I may be wrong on this because short-term economic forecasting is highly unpredictable by its nature, and that unpredictability is precisely the problem that undermines any active Keynesian demand management policy from the government. Stimulus checks will more likely be used to reduce credit card debts and personal loans rather than fuel extra spending, but there are too many other factors at play to have any real idea of what will happen post-lockdown.

Robert E. Hall has formulated this problem in his 'Random-Walk Model' which is presented as:

C(t+1) = C(t) + ϵ

In words this simply means consumption in the next time-period equals consumption in this time-period plus a random error (see the link at the bottom of the page for details).

Consumption, Growth & Inequality Problems

Some practical problems arise with the permanent income hypothesis in the real world because it is not always possible for consumers to even out their consumption in times when their incomes are low compared to their expected lifetime average earnings.

This is particularly problematic for people who are either at university or in the early stages of the career when the earnings are low. There are, of course, loans available that can be used to bolster current consumption, but the amounts available are unlikely to be sufficient to fill the gap. In these cases we say that consumers face liquidity constraints.

There may also be some reticence on the part of people to borrow large amounts of money if there is any uncertainty about their future earnings growth potential. Furthermore, people may be happy enough to spend less at times in their lives when their responsibilities are lower, and when their friends are also earning lower amounts i.e. students. Conversely, later on in life they may feel more pressure to spend if they are supporting a family, or if their friends and neighbors are spending higher amounts. These, and other, inequality factors distort the predictions from the model.

Finally, the permanent income hypothesis implies that at some point older consumers should start to spend their savings since it is of no use to them after they die. In reality, even when older people have no dependents to pass their wealth on to, they usually prefer to live off the income that their wealth generates, rather than eat into that wealth.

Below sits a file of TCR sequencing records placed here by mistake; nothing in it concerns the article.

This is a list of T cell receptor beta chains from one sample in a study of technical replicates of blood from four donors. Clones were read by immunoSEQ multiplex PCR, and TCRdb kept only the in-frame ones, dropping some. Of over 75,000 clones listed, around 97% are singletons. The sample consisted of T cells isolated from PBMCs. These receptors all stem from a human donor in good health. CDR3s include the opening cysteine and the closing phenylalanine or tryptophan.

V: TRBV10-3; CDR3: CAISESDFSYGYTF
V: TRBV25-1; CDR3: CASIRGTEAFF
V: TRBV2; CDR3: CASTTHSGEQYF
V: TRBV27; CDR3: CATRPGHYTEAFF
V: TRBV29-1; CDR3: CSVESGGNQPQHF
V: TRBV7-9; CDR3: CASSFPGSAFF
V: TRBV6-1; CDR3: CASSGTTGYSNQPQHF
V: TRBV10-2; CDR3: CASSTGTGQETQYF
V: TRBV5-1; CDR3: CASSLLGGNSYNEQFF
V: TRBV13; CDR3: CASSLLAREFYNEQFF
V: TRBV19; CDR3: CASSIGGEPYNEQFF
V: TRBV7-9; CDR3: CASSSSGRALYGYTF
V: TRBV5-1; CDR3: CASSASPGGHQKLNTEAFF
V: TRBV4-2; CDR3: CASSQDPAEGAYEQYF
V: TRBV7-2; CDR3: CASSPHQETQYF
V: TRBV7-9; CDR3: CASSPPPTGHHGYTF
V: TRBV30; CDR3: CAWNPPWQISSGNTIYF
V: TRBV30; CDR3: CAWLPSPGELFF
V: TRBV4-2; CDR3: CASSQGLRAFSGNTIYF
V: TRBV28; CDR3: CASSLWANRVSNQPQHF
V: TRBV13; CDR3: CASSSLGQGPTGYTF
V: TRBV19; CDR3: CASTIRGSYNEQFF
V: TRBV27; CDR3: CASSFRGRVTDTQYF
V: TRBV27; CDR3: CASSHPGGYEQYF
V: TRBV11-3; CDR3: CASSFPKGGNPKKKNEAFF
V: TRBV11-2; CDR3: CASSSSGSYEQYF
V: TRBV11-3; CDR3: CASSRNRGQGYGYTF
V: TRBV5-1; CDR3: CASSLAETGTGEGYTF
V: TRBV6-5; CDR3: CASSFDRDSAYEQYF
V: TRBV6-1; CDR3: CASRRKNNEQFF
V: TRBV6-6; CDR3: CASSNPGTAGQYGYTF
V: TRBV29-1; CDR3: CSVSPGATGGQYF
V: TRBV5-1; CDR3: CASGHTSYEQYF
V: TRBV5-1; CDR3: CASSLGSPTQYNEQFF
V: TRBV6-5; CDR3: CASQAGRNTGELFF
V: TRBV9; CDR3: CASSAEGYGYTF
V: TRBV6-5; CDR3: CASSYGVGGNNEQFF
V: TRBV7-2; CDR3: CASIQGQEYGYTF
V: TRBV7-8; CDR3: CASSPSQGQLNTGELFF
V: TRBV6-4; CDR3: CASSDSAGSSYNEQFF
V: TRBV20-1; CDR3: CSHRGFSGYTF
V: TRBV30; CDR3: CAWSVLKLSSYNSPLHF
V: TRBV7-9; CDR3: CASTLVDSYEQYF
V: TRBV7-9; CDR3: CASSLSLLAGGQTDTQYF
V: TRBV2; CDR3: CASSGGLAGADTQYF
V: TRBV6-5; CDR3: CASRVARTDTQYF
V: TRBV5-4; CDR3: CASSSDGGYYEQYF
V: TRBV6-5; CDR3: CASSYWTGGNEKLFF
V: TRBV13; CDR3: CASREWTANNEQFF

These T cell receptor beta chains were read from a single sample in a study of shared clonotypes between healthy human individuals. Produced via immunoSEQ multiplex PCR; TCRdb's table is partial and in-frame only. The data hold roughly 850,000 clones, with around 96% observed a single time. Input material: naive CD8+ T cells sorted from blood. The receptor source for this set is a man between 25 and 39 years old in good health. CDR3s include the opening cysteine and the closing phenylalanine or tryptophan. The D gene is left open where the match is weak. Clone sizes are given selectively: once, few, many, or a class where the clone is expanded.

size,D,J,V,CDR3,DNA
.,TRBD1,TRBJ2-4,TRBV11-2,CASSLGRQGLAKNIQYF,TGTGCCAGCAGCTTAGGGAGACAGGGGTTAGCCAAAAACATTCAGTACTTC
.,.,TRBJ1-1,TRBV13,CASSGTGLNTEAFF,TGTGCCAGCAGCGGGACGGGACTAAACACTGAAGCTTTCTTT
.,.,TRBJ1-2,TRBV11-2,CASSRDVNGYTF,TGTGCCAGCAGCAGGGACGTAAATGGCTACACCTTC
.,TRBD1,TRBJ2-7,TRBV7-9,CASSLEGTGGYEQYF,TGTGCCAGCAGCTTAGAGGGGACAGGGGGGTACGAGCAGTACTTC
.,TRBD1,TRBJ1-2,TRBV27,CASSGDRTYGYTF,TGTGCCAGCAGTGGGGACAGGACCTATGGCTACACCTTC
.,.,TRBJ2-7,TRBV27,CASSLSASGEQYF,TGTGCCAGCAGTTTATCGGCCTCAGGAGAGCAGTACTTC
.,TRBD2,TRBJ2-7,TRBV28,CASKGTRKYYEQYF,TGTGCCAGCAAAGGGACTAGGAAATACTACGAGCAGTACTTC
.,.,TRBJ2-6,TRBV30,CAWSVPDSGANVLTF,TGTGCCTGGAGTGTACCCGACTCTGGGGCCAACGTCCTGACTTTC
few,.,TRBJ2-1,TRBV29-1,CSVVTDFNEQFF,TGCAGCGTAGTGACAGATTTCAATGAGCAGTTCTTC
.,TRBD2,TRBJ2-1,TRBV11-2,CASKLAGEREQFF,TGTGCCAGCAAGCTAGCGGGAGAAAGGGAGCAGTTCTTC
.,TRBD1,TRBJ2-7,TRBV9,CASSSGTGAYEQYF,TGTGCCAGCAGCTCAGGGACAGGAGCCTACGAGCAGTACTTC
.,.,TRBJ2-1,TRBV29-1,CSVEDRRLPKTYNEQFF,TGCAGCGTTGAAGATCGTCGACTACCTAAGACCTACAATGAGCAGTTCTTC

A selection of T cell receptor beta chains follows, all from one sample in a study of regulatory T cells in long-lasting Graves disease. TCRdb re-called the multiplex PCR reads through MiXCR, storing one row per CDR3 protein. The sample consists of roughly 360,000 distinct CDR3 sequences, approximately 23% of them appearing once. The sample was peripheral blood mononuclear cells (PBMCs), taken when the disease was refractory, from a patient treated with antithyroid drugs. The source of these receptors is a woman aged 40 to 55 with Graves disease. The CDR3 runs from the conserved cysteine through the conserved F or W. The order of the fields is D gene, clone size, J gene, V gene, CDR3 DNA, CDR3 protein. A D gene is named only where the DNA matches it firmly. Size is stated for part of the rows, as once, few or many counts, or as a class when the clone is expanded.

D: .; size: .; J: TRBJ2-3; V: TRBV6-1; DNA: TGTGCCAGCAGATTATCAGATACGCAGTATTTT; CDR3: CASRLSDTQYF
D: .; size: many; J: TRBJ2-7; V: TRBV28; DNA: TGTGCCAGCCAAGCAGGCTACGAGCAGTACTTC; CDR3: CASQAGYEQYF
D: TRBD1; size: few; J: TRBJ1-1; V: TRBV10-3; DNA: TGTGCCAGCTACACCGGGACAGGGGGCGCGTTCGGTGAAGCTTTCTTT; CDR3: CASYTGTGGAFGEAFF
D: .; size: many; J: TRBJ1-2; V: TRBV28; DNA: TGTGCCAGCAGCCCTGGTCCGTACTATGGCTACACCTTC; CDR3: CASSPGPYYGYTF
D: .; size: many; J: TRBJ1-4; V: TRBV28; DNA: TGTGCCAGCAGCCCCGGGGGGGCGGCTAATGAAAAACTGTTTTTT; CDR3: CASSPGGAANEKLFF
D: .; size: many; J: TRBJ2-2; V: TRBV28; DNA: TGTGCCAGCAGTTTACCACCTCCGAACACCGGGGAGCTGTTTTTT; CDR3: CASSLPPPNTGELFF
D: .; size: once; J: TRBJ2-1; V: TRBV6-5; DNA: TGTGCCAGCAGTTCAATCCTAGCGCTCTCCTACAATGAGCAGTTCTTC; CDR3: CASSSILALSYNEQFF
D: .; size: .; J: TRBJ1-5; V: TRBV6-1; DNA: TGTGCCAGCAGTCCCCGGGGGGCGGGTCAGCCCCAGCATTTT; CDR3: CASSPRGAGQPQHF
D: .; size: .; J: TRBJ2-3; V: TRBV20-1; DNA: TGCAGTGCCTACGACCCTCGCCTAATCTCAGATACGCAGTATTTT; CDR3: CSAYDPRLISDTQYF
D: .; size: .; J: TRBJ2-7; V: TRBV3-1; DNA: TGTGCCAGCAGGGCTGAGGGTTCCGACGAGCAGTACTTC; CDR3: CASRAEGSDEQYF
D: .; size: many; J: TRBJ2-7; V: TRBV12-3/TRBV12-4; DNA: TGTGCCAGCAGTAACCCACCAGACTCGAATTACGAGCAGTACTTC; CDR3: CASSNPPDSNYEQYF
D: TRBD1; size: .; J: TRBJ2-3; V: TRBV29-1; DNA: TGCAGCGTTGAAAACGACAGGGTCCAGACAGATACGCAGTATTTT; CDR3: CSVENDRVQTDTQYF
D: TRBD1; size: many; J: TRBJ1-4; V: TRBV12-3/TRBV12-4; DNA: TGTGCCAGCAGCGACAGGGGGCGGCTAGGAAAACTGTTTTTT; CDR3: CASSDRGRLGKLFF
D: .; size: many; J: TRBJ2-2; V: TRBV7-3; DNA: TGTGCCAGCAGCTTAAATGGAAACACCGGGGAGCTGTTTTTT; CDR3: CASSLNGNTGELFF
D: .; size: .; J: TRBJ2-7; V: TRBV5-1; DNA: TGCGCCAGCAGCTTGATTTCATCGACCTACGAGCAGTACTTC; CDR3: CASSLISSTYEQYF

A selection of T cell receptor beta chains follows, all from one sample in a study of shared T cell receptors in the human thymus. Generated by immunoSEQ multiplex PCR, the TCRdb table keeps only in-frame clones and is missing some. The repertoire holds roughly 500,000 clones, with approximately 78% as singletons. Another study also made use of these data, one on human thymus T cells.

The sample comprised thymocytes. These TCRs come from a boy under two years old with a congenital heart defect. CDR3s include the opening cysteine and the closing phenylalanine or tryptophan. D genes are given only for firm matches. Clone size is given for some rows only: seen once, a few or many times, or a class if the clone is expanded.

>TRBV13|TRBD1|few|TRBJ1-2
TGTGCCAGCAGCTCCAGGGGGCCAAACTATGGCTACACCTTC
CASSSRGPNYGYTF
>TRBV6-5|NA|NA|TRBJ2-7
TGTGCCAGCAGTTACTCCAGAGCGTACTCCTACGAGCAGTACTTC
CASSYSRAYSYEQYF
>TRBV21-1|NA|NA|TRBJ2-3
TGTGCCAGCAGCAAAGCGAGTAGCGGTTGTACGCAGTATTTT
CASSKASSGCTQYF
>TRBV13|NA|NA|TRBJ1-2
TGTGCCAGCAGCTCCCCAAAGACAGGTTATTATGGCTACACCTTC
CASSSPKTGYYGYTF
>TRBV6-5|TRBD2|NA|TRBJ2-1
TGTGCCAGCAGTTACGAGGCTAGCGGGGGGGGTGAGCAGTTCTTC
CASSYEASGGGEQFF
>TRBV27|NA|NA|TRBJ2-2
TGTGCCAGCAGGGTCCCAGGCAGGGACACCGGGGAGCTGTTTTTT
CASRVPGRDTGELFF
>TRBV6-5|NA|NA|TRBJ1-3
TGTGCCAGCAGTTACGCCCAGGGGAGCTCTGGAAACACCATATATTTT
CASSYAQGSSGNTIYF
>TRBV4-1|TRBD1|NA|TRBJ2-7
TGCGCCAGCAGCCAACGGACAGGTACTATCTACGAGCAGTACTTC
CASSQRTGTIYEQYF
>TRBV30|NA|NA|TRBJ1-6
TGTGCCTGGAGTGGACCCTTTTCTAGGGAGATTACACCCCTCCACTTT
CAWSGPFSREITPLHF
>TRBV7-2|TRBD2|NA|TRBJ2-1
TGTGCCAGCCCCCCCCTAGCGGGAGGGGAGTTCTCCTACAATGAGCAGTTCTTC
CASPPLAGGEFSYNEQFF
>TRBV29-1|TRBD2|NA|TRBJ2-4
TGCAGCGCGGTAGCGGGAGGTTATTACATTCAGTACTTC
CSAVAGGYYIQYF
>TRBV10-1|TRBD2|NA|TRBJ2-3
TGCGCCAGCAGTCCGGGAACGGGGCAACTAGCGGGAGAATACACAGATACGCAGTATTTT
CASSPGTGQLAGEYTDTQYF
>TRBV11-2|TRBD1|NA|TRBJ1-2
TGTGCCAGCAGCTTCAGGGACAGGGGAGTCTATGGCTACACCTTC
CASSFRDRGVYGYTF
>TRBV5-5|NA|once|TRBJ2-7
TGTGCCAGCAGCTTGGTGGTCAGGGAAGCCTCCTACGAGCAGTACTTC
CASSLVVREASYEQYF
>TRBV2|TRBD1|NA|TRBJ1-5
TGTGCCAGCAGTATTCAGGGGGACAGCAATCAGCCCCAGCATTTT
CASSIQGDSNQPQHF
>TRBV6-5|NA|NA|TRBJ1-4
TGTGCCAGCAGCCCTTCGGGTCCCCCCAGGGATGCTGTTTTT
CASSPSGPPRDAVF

Of course, if we knew the precise date at which we will die then things might be different, but what if we spend all of our wealth and then live twenty years longer than anticipated? Clearly some caution needs to be exercised here.


Whilst the Permanent Income Hypothesis certainly casts extra doubts over the ability of any policy-maker to effectively manage the economy in the short-term, it remains to be seen whether its key observation will always be correct in any given situation.

The problem with all of these theories is that they are based on empirical evidence, or observation of past behavior. This type of research may give great confidence in its results when it is applied to the natural sciences, but people are not particles, and observing how they may have behaved in the past does not give much certainty about how they will behave in future because there are always unique factors at play that the research fails to take into account.

What the Permanent Income Hypothesis does do is add yet more evidence (if any more were needed) that Keynesian demand management policies are an exercise in futility. What it cannot do (at least in the opinion of the Austrian school of economics to which I subscribe) is provide an alternative framework for managing the economy at a macro level. Such things are best left to the free-market in all but exceptional circumstances.